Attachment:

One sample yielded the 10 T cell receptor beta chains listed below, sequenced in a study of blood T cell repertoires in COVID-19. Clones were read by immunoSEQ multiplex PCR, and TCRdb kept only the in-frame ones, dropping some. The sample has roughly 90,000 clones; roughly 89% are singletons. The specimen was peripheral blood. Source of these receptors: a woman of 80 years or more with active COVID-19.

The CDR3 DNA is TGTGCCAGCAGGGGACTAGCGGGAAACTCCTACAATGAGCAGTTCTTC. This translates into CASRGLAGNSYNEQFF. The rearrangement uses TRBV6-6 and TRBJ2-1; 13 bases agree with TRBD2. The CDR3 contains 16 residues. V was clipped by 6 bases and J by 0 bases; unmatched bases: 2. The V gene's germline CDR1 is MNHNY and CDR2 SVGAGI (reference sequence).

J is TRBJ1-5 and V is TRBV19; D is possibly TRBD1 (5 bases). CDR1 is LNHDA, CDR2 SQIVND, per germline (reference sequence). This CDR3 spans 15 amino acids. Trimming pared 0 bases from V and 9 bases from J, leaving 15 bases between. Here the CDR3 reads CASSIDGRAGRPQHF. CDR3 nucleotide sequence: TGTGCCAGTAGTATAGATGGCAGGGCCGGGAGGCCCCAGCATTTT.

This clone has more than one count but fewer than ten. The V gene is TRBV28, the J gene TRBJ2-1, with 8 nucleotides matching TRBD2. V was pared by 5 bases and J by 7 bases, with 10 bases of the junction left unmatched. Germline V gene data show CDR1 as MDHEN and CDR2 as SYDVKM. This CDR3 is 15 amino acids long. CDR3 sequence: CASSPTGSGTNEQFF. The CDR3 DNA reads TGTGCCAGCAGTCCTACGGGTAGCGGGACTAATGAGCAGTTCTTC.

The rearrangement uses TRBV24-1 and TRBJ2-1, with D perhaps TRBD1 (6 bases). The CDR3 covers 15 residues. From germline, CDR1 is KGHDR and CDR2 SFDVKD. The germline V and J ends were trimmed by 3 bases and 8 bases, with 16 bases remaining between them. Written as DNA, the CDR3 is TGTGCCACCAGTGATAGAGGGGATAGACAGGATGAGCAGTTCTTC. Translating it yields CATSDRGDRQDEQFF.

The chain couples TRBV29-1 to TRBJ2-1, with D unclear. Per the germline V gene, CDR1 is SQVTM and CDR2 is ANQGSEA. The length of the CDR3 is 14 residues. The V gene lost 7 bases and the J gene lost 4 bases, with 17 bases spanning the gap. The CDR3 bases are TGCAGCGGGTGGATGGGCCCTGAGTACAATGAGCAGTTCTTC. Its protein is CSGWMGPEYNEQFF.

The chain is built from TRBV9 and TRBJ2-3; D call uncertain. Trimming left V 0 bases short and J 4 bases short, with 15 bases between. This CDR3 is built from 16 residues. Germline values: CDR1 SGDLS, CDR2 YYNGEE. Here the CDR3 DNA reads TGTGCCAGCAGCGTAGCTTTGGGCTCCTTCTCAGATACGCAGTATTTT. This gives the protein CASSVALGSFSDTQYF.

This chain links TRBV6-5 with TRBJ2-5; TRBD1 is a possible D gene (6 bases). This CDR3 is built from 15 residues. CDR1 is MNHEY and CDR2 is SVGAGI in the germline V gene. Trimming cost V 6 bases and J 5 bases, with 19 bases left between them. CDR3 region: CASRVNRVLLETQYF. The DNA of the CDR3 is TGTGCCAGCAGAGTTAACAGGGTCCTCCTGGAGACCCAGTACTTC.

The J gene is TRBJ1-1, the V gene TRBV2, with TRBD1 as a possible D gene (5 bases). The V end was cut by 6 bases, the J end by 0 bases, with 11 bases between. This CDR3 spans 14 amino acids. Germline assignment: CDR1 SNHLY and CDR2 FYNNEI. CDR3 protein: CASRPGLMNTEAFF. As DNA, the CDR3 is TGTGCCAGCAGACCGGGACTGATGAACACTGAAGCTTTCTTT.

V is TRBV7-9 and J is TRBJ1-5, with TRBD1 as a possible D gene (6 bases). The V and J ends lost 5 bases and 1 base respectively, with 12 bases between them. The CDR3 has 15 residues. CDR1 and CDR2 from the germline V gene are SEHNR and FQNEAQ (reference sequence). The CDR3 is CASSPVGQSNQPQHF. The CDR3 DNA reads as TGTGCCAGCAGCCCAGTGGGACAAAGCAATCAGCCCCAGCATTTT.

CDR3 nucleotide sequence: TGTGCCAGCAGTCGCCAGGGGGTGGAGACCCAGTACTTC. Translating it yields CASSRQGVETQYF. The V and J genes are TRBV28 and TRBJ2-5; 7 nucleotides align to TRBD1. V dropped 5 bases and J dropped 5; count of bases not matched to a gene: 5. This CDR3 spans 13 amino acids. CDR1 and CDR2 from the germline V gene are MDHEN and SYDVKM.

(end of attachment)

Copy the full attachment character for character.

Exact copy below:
One sample yielded the 10 T cell receptor beta chains listed below, sequenced in a study of blood T cell repertoires in COVID-19. Clones were read by immunoSEQ multiplex PCR, and TCRdb kept only the in-frame ones, dropping some. The sample has roughly 90,000 clones; roughly 89% are singletons. The specimen was peripheral blood. Source of these receptors: a woman of 80 years or more with active COVID-19.

The CDR3 DNA is TGTGCCAGCAGGGGACTAGCGGGAAACTCCTACAATGAGCAGTTCTTC. This translates into CASRGLAGNSYNEQFF. The rearrangement uses TRBV6-6 and TRBJ2-1; 13 bases agree with TRBD2. The CDR3 contains 16 residues. V was clipped by 6 bases and J by 0 bases; unmatched bases: 2. The V gene's germline CDR1 is MNHNY and CDR2 SVGAGI (reference sequence).

J is TRBJ1-5 and V is TRBV19; D is possibly TRBD1 (5 bases). CDR1 is LNHDA, CDR2 SQIVND, per germline (reference sequence). This CDR3 spans 15 amino acids. Trimming pared 0 bases from V and 9 bases from J, leaving 15 bases between. Here the CDR3 reads CASSIDGRAGRPQHF. CDR3 nucleotide sequence: TGTGCCAGTAGTATAGATGGCAGGGCCGGGAGGCCCCAGCATTTT.

This clone has more than one count but fewer than ten. The V gene is TRBV28, the J gene TRBJ2-1, with 8 nucleotides matching TRBD2. V was pared by 5 bases and J by 7 bases, with 10 bases of the junction left unmatched. Germline V gene data show CDR1 as MDHEN and CDR2 as SYDVKM. This CDR3 is 15 amino acids long. CDR3 sequence: CASSPTGSGTNEQFF. The CDR3 DNA reads TGTGCCAGCAGTCCTACGGGTAGCGGGACTAATGAGCAGTTCTTC.

The rearrangement uses TRBV24-1 and TRBJ2-1, with D perhaps TRBD1 (6 bases). The CDR3 covers 15 residues. From germline, CDR1 is KGHDR and CDR2 SFDVKD. The germline V and J ends were trimmed by 3 bases and 8 bases, with 16 bases remaining between them. Written as DNA, the CDR3 is TGTGCCACCAGTGATAGAGGGGATAGACAGGATGAGCAGTTCTTC. Translating it yields CATSDRGDRQDEQFF.

The chain couples TRBV29-1 to TRBJ2-1, with D unclear. Per the germline V gene, CDR1 is SQVTM and CDR2 is ANQGSEA. The length of the CDR3 is 14 residues. The V gene lost 7 bases and the J gene lost 4 bases, with 17 bases spanning the gap. The CDR3 bases are TGCAGCGGGTGGATGGGCCCTGAGTACAATGAGCAGTTCTTC. Its protein is CSGWMGPEYNEQFF.

The chain is built from TRBV9 and TRBJ2-3; D call uncertain. Trimming left V 0 bases short and J 4 bases short, with 15 bases between. This CDR3 is built from 16 residues. Germline values: CDR1 SGDLS, CDR2 YYNGEE. Here the CDR3 DNA reads TGTGCCAGCAGCGTAGCTTTGGGCTCCTTCTCAGATACGCAGTATTTT. This gives the protein CASSVALGSFSDTQYF.

This chain links TRBV6-5 with TRBJ2-5; TRBD1 is a possible D gene (6 bases). This CDR3 is built from 15 residues. CDR1 is MNHEY and CDR2 is SVGAGI in the germline V gene. Trimming cost V 6 bases and J 5 bases, with 19 bases left between them. CDR3 region: CASRVNRVLLETQYF. The DNA of the CDR3 is TGTGCCAGCAGAGTTAACAGGGTCCTCCTGGAGACCCAGTACTTC.

The J gene is TRBJ1-1, the V gene TRBV2, with TRBD1 as a possible D gene (5 bases). The V end was cut by 6 bases, the J end by 0 bases, with 11 bases between. This CDR3 spans 14 amino acids. Germline assignment: CDR1 SNHLY and CDR2 FYNNEI. CDR3 protein: CASRPGLMNTEAFF. As DNA, the CDR3 is TGTGCCAGCAGACCGGGACTGATGAACACTGAAGCTTTCTTT.

V is TRBV7-9 and J is TRBJ1-5, with TRBD1 as a possible D gene (6 bases). The V and J ends lost 5 bases and 1 base respectively, with 12 bases between them. The CDR3 has 15 residues. CDR1 and CDR2 from the germline V gene are SEHNR and FQNEAQ (reference sequence). The CDR3 is CASSPVGQSNQPQHF. The CDR3 DNA reads as TGTGCCAGCAGCCCAGTGGGACAAAGCAATCAGCCCCAGCATTTT.

CDR3 nucleotide sequence: TGTGCCAGCAGTCGCCAGGGGGTGGAGACCCAGTACTTC. Translating it yields CASSRQGVETQYF. The V and J genes are TRBV28 and TRBJ2-5; 7 nucleotides align to TRBD1. V dropped 5 bases and J dropped 5; count of bases not matched to a gene: 5. This CDR3 spans 13 amino acids. CDR1 and CDR2 from the germline V gene are MDHEN and SYDVKM.